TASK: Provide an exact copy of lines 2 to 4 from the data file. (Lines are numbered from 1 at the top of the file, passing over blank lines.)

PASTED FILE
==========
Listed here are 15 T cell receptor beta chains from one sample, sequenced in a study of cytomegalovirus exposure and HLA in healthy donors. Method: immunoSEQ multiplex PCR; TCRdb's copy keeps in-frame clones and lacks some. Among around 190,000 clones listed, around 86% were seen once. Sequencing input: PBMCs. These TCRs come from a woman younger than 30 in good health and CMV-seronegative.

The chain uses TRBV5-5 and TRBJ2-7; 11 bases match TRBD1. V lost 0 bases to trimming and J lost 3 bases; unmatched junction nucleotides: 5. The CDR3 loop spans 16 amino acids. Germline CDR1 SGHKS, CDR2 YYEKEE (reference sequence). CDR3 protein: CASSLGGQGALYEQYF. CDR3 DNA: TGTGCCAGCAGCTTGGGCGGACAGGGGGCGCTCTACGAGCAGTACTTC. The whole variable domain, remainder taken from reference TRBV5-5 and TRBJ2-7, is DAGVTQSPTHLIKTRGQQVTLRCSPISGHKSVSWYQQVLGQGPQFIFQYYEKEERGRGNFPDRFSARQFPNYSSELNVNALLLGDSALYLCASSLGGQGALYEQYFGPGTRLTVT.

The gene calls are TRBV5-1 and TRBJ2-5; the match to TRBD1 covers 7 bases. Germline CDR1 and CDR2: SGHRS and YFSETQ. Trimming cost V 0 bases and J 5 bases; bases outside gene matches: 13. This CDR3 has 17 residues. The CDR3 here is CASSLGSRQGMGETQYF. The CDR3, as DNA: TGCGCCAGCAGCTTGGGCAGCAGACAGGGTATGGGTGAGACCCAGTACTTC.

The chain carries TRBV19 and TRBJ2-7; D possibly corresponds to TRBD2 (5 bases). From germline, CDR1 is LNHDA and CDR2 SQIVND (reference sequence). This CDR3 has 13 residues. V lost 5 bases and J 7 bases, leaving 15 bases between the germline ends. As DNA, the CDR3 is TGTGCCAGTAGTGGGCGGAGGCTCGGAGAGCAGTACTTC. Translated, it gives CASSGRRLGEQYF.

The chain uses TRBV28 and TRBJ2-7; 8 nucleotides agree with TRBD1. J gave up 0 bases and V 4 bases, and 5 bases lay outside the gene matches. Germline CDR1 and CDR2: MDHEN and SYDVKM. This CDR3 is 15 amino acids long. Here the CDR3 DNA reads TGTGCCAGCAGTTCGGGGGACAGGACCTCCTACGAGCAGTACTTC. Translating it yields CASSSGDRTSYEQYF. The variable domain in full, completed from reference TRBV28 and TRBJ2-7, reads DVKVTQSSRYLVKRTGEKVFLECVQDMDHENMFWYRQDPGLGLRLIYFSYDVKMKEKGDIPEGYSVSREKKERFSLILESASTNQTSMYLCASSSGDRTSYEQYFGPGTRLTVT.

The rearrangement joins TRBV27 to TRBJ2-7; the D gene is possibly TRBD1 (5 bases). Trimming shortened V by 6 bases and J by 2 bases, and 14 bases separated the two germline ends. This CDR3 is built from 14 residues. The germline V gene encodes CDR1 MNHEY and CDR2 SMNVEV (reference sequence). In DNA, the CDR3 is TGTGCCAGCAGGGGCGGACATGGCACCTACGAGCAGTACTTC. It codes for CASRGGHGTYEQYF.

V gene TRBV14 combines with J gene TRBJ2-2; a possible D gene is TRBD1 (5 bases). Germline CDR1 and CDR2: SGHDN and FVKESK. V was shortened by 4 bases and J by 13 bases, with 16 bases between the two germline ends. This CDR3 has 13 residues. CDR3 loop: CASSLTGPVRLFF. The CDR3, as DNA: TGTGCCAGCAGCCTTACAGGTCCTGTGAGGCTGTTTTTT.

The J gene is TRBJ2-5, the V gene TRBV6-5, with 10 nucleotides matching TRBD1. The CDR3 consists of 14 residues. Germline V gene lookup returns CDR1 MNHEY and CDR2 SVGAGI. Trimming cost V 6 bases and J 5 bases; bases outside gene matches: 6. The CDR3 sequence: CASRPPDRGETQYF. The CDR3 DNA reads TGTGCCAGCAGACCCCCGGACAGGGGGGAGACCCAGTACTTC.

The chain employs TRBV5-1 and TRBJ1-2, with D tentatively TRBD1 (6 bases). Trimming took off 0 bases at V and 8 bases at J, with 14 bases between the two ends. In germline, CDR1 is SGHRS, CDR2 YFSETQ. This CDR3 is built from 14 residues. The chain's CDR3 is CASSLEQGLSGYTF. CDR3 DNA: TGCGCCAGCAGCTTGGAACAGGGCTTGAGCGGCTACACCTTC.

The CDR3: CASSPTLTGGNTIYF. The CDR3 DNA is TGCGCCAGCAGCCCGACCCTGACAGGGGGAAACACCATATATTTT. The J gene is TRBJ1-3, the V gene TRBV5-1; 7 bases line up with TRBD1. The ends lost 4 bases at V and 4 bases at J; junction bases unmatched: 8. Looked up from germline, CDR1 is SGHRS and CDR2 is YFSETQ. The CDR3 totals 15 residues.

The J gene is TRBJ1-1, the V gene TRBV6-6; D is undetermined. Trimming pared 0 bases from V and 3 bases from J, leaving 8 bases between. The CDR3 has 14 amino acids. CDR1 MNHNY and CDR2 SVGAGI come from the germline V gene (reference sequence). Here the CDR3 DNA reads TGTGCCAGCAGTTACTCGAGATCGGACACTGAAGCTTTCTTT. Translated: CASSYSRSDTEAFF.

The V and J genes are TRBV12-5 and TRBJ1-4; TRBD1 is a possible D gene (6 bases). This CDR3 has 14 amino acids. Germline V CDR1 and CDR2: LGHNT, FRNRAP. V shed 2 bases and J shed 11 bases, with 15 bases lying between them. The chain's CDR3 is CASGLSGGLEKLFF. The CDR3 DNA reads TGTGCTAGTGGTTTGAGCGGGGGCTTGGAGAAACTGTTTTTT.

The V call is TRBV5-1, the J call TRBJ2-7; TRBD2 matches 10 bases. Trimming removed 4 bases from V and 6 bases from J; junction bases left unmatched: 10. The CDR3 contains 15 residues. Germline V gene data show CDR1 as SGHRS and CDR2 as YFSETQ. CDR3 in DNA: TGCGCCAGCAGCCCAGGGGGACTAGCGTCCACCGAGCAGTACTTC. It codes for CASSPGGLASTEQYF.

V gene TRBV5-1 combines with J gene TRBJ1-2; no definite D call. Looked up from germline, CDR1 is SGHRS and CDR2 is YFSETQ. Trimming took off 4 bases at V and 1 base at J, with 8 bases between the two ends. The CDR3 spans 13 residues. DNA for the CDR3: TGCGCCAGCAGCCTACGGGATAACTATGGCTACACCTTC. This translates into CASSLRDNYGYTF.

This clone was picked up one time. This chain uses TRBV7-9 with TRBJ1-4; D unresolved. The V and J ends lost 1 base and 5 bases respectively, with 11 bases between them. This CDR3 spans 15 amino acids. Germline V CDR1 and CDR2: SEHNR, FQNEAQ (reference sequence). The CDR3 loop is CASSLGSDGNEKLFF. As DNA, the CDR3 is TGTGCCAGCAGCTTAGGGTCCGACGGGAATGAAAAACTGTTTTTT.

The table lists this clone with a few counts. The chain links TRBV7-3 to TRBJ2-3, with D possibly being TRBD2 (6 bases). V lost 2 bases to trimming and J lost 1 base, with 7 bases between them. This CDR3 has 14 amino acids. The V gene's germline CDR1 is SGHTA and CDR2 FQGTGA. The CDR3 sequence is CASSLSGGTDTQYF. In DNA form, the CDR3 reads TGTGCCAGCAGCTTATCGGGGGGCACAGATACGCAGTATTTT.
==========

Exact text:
The chain uses TRBV5-5 and TRBJ2-7; 11 bases match TRBD1. V lost 0 bases to trimming and J lost 3 bases; unmatched junction nucleotides: 5. The CDR3 loop spans 16 amino acids. Germline CDR1 SGHKS, CDR2 YYEKEE (reference sequence). CDR3 protein: CASSLGGQGALYEQYF. CDR3 DNA: TGTGCCAGCAGCTTGGGCGGACAGGGGGCGCTCTACGAGCAGTACTTC. The whole variable domain, remainder taken from reference TRBV5-5 and TRBJ2-7, is DAGVTQSPTHLIKTRGQQVTLRCSPISGHKSVSWYQQVLGQGPQFIFQYYEKEERGRGNFPDRFSARQFPNYSSELNVNALLLGDSALYLCASSLGGQGALYEQYFGPGTRLTVT.

The gene calls are TRBV5-1 and TRBJ2-5; the match to TRBD1 covers 7 bases. Germline CDR1 and CDR2: SGHRS and YFSETQ. Trimming cost V 0 bases and J 5 bases; bases outside gene matches: 13. This CDR3 has 17 residues. The CDR3 here is CASSLGSRQGMGETQYF. The CDR3, as DNA: TGCGCCAGCAGCTTGGGCAGCAGACAGGGTATGGGTGAGACCCAGTACTTC.

The chain carries TRBV19 and TRBJ2-7; D possibly corresponds to TRBD2 (5 bases). From germline, CDR1 is LNHDA and CDR2 SQIVND (reference sequence). This CDR3 has 13 residues. V lost 5 bases and J 7 bases, leaving 15 bases between the germline ends. As DNA, the CDR3 is TGTGCCAGTAGTGGGCGGAGGCTCGGAGAGCAGTACTTC. Translated, it gives CASSGRRLGEQYF.